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'You made it up?!'

1 October 2007

'Most people's lives have a steady mixture of the social and the solitary, in factory or field, office or school. The life of the novelist has no such balance. For three years, you're alone with your thoughts, then for three weeks you're thrown to the microphones in the name of 'publicity'. The modern writer's life is like a cross between that of the Venerable Bede and Naomi Campbell.

(Readers) assume that everything in a novel is based on your personal experience, lightly, or at times not at all, rewritten. When I toured the country doing readings after Birdsong, most people could not conceal their disappointment. They had expected me to be 105 years old, French and, in some weird way, female.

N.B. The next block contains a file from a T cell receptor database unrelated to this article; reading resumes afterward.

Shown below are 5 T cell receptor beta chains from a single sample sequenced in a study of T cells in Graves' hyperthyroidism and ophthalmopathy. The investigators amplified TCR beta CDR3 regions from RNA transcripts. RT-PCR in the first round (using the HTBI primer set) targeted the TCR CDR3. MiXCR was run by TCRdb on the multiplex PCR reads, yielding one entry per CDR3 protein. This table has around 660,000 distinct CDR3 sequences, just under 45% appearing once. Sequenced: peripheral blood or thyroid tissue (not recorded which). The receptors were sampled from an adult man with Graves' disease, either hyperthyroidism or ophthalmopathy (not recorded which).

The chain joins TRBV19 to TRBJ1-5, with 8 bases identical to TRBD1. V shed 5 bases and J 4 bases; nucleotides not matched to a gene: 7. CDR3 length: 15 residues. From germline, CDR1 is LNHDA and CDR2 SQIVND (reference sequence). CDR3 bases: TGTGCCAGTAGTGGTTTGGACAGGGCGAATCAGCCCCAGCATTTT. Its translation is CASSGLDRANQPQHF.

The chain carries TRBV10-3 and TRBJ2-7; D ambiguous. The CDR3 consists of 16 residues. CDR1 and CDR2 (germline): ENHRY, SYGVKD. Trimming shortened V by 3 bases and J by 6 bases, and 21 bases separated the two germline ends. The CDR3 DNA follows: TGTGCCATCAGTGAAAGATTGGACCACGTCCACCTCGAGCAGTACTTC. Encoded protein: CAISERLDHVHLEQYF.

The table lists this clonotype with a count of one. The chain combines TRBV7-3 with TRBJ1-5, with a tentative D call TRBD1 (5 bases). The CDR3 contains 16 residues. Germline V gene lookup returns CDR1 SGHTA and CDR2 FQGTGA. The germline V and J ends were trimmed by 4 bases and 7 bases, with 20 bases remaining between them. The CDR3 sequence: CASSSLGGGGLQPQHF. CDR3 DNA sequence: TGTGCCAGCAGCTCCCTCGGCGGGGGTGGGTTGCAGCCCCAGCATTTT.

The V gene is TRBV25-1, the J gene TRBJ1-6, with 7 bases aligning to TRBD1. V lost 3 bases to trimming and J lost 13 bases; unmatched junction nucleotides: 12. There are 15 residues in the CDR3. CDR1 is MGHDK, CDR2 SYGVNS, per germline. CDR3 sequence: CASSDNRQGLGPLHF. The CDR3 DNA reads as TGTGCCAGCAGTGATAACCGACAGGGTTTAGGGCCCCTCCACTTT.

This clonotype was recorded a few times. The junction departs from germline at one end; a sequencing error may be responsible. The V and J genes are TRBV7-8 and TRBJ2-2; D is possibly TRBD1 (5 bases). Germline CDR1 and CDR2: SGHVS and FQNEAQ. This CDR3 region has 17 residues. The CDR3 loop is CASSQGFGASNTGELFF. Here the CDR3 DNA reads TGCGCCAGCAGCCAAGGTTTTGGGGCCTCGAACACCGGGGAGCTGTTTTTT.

One man asked me how I knew what it was like to fight at the Somme. I told him I'd read a lot of documents, visited the site, then made it up, 'You made it up?!' he spat at me. Yes, I said, that's my job. But he didn't believe me and neither did anyone else there. They thought I'd found a pile of old papers in the attic and passed them off as mine.'